There may be some anxiety from male Marines as female officers work their way into infantry and other combat jobs that historically have been open only to men, Gen. James F. Amos, the Marine Corps commandant, said Tuesday.
Amos said early steps to begin moving women into artillery, tank air defense and combat engineer units have been successful, but the more difficult tests lie ahead.
"Change doesn't come easy to the United States Marine Corps," Amos told an audience at the National Press Club. "But when it does, when it's rooted, it lasts forever. So I think we'll work our way through it."
A key challenge will take place next month as female Marine officers attend the grueling infantry officer school at the Marine Corps' Quantico, Va., base as part of an experiment to gauge whether women can handle the course's extreme physical and mental challenges. So far, two women have volunteered to go through the 13-week course, which historically sees attrition rates of 20 percent to 25 percent when only men are participating.
"I need to get past hyperbole and get past intuition and instincts, and I need to get facts," Amos said, adding that the Marines intend to maintain the same standards for men and women. "If you're going to be infantry officer, you will spend 13 weeks at Quantico going through some very, very difficult training. So that's the standard, the measure of an infantry officer in the Marine Corps."
Officials, he said, will evaluate the test, collect the data and then he will give his recommendation to Defense Secretary Leon Panetta.
The Pentagon in February announced that the military was formally opening up thousands of jobs to women in units closer to the front lines to better reflect the realities of modern warfare. Women already are fight on the front lines in Afghanistan, and they did the same in Iraq. The new rules will allow women to perform many of the jobs they already have been doing, but in smaller units that are closer to the fighting and were once considered too dangerous.
To say women are a minority in the Marine Corps is an understatement; of the roughly 200,000 Marines, 13,700 are female. So the integration will be slow and in small numbers.
By mid-October, 45 women Marine officers and staff non-commissioned officers will join various artillery, tank and combat engineer battalions across the country. And Amos said he met with the top leaders of the 19 battalions that could get female Marines and told them that they need to do this the right way and establish the proper command climate to give the women the opportunity to succeed.
He added that the Marine Corps also has sent out a survey to service members to collect their views on allowing women in the infantry. And officials are also setting up a series of physical tests to compare the strength of male and female officers and enlisted Marines.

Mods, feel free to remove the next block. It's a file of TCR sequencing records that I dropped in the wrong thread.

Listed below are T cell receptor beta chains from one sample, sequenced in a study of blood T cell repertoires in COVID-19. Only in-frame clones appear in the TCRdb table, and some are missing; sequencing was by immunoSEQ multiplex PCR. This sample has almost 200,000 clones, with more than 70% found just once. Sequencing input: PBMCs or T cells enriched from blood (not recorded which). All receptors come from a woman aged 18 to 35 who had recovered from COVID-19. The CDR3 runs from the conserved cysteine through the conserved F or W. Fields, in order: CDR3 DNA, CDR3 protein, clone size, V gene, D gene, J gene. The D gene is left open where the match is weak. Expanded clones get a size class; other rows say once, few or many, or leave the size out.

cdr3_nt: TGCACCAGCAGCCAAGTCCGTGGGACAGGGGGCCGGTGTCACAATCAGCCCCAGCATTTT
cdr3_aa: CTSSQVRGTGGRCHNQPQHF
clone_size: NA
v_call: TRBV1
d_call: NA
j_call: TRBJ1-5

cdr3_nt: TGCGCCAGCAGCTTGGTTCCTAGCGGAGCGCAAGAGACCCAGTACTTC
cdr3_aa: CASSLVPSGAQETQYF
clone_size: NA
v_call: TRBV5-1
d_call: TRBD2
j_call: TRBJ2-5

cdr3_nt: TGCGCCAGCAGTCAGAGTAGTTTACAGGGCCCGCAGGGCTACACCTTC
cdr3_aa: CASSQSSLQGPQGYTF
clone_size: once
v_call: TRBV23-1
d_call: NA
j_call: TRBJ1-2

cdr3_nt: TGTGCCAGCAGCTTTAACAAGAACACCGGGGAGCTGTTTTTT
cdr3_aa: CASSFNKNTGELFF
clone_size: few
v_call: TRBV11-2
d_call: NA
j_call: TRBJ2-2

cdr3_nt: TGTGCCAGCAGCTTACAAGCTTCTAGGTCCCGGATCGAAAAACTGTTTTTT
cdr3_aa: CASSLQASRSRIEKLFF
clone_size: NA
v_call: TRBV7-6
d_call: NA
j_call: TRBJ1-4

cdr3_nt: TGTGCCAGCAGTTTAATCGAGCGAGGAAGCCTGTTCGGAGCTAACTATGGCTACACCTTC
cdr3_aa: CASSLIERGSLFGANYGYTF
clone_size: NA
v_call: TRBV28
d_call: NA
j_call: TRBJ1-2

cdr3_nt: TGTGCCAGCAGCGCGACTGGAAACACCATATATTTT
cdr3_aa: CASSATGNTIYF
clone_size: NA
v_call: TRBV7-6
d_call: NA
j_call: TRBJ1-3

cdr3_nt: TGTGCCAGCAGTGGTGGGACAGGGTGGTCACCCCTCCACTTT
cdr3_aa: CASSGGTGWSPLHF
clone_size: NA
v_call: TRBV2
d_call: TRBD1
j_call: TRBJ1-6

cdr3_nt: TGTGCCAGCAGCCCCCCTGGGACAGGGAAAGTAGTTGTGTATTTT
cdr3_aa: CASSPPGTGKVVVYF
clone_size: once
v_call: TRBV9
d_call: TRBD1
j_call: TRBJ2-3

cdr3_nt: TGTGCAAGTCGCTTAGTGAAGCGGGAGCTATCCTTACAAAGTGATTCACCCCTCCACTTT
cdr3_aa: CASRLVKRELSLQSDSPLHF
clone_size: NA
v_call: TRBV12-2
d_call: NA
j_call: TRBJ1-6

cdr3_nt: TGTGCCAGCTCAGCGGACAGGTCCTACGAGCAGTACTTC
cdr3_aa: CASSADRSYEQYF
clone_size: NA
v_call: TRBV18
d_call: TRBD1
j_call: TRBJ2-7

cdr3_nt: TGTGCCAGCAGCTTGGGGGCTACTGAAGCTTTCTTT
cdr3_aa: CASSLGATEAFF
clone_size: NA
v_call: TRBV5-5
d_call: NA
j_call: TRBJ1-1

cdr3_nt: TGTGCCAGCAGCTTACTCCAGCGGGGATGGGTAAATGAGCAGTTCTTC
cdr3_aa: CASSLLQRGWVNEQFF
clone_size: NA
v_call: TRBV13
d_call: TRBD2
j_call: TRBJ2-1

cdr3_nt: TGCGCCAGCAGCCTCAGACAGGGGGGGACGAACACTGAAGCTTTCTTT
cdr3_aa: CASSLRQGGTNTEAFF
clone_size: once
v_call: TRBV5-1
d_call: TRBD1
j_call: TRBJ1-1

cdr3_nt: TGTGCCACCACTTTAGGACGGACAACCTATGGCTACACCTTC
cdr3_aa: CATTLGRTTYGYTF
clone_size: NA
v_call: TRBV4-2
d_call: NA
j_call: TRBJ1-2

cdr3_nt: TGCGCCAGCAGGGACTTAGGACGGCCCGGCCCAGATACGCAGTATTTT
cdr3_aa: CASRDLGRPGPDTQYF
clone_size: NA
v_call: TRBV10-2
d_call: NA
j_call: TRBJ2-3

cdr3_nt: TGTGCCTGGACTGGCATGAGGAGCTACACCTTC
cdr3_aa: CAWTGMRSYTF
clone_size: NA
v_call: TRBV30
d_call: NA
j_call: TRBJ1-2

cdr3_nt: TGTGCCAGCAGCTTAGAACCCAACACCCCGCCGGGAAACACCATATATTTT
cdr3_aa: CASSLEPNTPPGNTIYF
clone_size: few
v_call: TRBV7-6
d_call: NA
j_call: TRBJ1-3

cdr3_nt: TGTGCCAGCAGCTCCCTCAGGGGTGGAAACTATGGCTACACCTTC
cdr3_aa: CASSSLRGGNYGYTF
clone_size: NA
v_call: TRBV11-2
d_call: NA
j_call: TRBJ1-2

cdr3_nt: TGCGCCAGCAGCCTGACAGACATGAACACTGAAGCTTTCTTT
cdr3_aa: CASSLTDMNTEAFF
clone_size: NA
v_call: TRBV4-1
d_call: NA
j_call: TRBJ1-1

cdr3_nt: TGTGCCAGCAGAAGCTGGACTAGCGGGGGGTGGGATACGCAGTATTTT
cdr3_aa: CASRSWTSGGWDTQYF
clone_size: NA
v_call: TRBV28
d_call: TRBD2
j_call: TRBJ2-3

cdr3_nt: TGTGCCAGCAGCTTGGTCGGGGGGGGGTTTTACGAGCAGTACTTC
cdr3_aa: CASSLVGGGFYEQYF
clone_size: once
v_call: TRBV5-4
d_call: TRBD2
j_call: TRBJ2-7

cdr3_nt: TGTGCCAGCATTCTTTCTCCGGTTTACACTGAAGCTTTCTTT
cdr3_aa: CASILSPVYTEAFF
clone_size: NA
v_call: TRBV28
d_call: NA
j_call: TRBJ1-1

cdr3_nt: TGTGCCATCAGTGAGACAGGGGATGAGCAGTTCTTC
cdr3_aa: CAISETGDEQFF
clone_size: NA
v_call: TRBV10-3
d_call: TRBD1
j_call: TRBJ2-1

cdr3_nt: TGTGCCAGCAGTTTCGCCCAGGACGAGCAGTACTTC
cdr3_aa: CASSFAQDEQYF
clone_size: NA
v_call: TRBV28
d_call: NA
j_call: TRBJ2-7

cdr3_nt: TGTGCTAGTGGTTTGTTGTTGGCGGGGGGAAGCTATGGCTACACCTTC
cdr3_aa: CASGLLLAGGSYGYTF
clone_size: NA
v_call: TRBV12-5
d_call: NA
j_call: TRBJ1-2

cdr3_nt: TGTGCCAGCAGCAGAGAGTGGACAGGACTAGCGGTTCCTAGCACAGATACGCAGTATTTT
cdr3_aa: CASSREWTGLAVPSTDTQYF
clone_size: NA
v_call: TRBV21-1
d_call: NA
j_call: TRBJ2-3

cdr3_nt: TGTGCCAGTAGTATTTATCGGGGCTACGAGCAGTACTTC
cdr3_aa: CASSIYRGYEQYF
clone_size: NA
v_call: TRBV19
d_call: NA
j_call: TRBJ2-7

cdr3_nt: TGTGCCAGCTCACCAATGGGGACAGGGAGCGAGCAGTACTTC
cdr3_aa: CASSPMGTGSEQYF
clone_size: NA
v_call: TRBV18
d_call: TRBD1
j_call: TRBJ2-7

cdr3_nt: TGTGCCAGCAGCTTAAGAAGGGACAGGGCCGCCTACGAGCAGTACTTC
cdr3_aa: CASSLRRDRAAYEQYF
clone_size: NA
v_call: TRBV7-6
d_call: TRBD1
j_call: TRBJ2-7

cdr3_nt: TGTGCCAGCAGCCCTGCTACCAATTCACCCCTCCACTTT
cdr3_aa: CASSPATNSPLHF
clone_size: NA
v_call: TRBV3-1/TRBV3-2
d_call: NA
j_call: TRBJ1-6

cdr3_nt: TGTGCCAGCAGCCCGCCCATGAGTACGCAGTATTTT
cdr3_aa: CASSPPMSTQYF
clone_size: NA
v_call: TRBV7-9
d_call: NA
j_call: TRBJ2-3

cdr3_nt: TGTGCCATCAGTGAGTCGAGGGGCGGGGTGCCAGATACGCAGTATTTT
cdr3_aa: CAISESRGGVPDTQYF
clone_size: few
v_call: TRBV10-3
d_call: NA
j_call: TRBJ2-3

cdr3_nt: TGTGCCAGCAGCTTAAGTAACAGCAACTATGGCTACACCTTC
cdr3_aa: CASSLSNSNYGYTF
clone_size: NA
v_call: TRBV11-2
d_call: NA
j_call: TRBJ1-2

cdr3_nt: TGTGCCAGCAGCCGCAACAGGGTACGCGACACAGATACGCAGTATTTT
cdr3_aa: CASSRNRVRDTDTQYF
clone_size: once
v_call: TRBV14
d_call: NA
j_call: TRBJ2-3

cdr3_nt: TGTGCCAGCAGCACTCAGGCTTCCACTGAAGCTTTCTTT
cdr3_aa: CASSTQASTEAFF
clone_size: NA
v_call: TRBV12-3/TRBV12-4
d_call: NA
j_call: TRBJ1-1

A 1994 Pentagon policy prohibits women from being assigned to ground combat units below the brigade level. A brigade is roughly 3,500 troops split into several battalions of about 800 soldiers each. Historically, brigades were based farther from the front lines, and they often include top command and support staff, while battalions usually are in closer contact with the enemy.
Historically, women could not be formally assigned to those battalion-level jobs. But in the past decade the necessities of war propelled women into jobs such as medics, military police and intelligence officers, and they were sometimes attached — but not formally assigned — to battalions.
So while a woman couldn't be assigned as an infantryman in a battalion going out on patrol, she could fly the helicopter supporting the unit or move in to provide medical aid if troops were injured. The new rules will formally allow women to work in those jobs at the battalion level.
The new rules don't open up the Navy SEALs or the Army Delta Force to women, but some defense officials have said the military may eventually consider that.
In other comments, Amos defended the administrative punishments doled out to three Marines on Monday for their participation in a video that showed them urinating on the corpses of Taliban insurgents.
While there were no criminal charges, he said the discipline "was not a slap on the wrist." And he said additional Marines will also "be held accountable" for the incident, which triggered outrage among Afghans when it was revealed on YouTube earlier this year.
The actual administrative punishments have not been made public, but could include demotions, extra duty, forfeiture of pay or a letter in their file. The punishments also could stall any future advancement and end their military careers.